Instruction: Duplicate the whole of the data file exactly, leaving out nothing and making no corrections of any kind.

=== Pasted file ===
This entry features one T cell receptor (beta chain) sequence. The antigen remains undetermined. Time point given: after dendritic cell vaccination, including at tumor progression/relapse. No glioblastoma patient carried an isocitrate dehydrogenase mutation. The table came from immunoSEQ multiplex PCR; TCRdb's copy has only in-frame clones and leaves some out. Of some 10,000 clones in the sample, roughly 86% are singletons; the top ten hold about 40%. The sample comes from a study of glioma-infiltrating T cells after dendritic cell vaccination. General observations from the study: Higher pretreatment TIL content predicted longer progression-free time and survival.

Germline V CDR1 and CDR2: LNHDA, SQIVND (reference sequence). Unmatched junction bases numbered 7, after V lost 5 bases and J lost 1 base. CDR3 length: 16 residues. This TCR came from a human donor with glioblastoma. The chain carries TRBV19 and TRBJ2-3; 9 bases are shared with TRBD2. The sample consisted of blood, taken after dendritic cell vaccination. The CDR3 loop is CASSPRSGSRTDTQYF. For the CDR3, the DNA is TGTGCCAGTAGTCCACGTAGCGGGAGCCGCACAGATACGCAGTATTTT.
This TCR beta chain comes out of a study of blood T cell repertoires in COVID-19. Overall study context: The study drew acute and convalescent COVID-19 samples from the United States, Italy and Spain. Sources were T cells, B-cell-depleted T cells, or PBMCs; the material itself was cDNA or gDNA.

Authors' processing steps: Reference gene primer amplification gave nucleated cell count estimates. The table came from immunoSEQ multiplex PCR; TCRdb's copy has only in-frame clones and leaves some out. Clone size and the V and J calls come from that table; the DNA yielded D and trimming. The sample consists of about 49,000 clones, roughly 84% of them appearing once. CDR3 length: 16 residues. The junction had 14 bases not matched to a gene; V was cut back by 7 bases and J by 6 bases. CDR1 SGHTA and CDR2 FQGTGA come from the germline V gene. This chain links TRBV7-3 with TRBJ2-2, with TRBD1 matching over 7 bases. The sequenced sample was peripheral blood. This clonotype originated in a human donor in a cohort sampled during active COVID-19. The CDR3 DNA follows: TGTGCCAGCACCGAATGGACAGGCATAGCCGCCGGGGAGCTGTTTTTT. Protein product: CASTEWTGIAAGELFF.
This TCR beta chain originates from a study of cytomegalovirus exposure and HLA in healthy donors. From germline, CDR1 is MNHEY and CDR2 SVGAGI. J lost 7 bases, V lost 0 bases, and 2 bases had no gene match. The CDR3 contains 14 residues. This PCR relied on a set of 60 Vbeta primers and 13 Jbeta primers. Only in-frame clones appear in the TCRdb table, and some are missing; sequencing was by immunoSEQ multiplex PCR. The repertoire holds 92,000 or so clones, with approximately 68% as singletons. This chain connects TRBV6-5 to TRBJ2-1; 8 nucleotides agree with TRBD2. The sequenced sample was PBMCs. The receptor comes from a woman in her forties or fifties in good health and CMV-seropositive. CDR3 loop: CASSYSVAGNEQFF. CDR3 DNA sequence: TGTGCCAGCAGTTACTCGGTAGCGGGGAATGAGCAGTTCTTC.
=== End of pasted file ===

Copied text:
This entry features one T cell receptor (beta chain) sequence. The antigen remains undetermined. Time point given: after dendritic cell vaccination, including at tumor progression/relapse. No glioblastoma patient carried an isocitrate dehydrogenase mutation. The table came from immunoSEQ multiplex PCR; TCRdb's copy has only in-frame clones and leaves some out. Of some 10,000 clones in the sample, roughly 86% are singletons; the top ten hold about 40%. The sample comes from a study of glioma-infiltrating T cells after dendritic cell vaccination. General observations from the study: Higher pretreatment TIL content predicted longer progression-free time and survival.

Germline V CDR1 and CDR2: LNHDA, SQIVND (reference sequence). Unmatched junction bases numbered 7, after V lost 5 bases and J lost 1 base. CDR3 length: 16 residues. This TCR came from a human donor with glioblastoma. The chain carries TRBV19 and TRBJ2-3; 9 bases are shared with TRBD2. The sample consisted of blood, taken after dendritic cell vaccination. The CDR3 loop is CASSPRSGSRTDTQYF. For the CDR3, the DNA is TGTGCCAGTAGTCCACGTAGCGGGAGCCGCACAGATACGCAGTATTTT.
This TCR beta chain comes out of a study of blood T cell repertoires in COVID-19. Overall study context: The study drew acute and convalescent COVID-19 samples from the United States, Italy and Spain. Sources were T cells, B-cell-depleted T cells, or PBMCs; the material itself was cDNA or gDNA.

Authors' processing steps: Reference gene primer amplification gave nucleated cell count estimates. The table came from immunoSEQ multiplex PCR; TCRdb's copy has only in-frame clones and leaves some out. Clone size and the V and J calls come from that table; the DNA yielded D and trimming. The sample consists of about 49,000 clones, roughly 84% of them appearing once. CDR3 length: 16 residues. The junction had 14 bases not matched to a gene; V was cut back by 7 bases and J by 6 bases. CDR1 SGHTA and CDR2 FQGTGA come from the germline V gene. This chain links TRBV7-3 with TRBJ2-2, with TRBD1 matching over 7 bases. The sequenced sample was peripheral blood. This clonotype originated in a human donor in a cohort sampled during active COVID-19. The CDR3 DNA follows: TGTGCCAGCACCGAATGGACAGGCATAGCCGCCGGGGAGCTGTTTTTT. Protein product: CASTEWTGIAAGELFF.
This TCR beta chain originates from a study of cytomegalovirus exposure and HLA in healthy donors. From germline, CDR1 is MNHEY and CDR2 SVGAGI. J lost 7 bases, V lost 0 bases, and 2 bases had no gene match. The CDR3 contains 14 residues. This PCR relied on a set of 60 Vbeta primers and 13 Jbeta primers. Only in-frame clones appear in the TCRdb table, and some are missing; sequencing was by immunoSEQ multiplex PCR. The repertoire holds 92,000 or so clones, with approximately 68% as singletons. This chain connects TRBV6-5 to TRBJ2-1; 8 nucleotides agree with TRBD2. The sequenced sample was PBMCs. The receptor comes from a woman in her forties or fifties in good health and CMV-seropositive. CDR3 loop: CASSYSVAGNEQFF. CDR3 DNA sequence: TGTGCCAGCAGTTACTCGGTAGCGGGGAATGAGCAGTTCTTC.